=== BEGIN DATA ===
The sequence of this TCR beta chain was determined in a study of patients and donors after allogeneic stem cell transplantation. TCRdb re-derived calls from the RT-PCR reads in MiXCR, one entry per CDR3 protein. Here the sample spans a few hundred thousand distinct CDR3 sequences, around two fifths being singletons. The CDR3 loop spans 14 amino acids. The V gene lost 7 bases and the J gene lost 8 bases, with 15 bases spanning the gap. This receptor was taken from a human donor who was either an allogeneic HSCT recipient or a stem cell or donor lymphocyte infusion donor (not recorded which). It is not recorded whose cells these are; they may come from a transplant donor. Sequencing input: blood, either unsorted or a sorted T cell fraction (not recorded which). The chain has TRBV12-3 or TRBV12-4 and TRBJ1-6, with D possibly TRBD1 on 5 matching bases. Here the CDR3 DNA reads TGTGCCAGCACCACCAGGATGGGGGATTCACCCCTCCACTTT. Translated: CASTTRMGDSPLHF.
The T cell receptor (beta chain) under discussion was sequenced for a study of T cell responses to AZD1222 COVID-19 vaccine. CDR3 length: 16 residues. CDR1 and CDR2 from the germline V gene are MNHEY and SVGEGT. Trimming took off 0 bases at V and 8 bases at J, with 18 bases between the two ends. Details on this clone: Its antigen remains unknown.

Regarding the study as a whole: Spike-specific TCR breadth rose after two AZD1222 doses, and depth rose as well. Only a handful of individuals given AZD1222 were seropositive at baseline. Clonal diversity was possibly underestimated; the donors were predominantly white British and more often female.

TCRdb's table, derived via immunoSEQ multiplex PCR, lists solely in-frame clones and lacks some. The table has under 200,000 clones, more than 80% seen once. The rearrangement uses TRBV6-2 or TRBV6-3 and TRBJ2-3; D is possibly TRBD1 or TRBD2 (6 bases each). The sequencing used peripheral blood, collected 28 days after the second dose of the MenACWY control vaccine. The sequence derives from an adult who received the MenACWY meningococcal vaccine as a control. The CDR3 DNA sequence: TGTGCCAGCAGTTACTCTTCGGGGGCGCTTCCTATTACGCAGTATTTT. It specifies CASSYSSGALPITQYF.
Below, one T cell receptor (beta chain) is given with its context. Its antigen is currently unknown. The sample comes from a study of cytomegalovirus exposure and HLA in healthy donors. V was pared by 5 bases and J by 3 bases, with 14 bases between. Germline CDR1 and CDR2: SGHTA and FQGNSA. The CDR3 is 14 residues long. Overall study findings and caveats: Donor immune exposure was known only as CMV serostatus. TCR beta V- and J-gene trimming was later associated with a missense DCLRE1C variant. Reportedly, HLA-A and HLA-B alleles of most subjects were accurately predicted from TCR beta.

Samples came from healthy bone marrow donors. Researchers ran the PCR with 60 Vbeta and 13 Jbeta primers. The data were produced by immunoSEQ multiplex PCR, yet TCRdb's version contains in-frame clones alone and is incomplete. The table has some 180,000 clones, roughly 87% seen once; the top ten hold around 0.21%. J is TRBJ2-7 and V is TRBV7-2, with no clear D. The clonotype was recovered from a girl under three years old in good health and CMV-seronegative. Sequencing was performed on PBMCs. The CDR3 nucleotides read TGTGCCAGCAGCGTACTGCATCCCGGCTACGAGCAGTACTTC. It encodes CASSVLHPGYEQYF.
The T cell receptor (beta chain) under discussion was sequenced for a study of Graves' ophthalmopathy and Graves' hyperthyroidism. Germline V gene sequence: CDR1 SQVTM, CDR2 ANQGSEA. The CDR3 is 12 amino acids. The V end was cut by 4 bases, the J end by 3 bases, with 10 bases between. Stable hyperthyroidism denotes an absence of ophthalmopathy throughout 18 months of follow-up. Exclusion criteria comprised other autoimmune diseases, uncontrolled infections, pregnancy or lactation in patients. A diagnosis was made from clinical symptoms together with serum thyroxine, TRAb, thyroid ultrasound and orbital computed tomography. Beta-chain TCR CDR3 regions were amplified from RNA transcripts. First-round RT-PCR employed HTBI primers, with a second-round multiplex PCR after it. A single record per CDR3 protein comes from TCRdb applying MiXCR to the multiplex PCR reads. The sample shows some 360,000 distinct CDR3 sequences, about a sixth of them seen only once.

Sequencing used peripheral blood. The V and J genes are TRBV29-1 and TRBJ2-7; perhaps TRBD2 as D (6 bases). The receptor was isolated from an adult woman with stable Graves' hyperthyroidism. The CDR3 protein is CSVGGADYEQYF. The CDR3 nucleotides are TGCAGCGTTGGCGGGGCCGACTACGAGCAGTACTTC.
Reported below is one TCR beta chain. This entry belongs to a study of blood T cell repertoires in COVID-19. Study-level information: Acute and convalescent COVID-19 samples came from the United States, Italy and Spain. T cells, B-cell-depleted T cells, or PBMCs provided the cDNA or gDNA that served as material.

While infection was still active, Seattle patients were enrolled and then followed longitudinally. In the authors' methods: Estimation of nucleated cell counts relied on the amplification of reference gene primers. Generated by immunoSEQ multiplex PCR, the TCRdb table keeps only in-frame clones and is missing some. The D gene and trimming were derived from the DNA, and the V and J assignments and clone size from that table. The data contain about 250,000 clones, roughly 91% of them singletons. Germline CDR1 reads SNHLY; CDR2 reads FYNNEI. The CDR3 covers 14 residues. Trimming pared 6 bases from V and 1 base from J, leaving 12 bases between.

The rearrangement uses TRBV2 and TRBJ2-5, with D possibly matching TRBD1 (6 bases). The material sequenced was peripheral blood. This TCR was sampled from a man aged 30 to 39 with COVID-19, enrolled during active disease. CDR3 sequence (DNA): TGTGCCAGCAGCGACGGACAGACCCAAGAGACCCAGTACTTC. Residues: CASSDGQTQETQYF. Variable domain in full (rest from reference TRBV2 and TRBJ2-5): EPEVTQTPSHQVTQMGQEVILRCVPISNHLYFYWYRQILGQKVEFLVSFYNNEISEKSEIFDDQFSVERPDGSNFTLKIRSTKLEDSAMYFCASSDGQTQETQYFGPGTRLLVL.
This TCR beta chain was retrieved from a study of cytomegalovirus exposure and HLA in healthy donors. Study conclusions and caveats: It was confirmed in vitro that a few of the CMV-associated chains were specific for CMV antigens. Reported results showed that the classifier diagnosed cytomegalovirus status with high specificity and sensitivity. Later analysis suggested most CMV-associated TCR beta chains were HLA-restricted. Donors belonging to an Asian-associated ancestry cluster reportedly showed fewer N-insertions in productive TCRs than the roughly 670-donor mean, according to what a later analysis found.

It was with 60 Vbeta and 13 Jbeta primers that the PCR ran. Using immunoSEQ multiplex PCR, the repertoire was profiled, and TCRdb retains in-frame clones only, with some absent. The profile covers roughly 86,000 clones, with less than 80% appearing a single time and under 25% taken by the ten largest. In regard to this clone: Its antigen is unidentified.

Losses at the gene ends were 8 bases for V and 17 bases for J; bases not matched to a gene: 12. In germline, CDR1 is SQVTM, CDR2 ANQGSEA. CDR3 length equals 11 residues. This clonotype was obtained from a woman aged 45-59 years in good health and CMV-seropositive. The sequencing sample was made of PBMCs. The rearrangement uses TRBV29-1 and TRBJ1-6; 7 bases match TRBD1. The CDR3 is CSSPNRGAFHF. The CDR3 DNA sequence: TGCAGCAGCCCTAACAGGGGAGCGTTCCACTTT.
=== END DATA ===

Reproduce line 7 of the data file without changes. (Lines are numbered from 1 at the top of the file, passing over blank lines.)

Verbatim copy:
The T cell receptor (beta chain) under discussion was sequenced for a study of Graves' ophthalmopathy and Graves' hyperthyroidism. Germline V gene sequence: CDR1 SQVTM, CDR2 ANQGSEA. The CDR3 is 12 amino acids. The V end was cut by 4 bases, the J end by 3 bases, with 10 bases between. Stable hyperthyroidism denotes an absence of ophthalmopathy throughout 18 months of follow-up. Exclusion criteria comprised other autoimmune diseases, uncontrolled infections, pregnancy or lactation in patients. A diagnosis was made from clinical symptoms together with serum thyroxine, TRAb, thyroid ultrasound and orbital computed tomography. Beta-chain TCR CDR3 regions were amplified from RNA transcripts. First-round RT-PCR employed HTBI primers, with a second-round multiplex PCR after it. A single record per CDR3 protein comes from TCRdb applying MiXCR to the multiplex PCR reads. The sample shows some 360,000 distinct CDR3 sequences, about a sixth of them seen only once.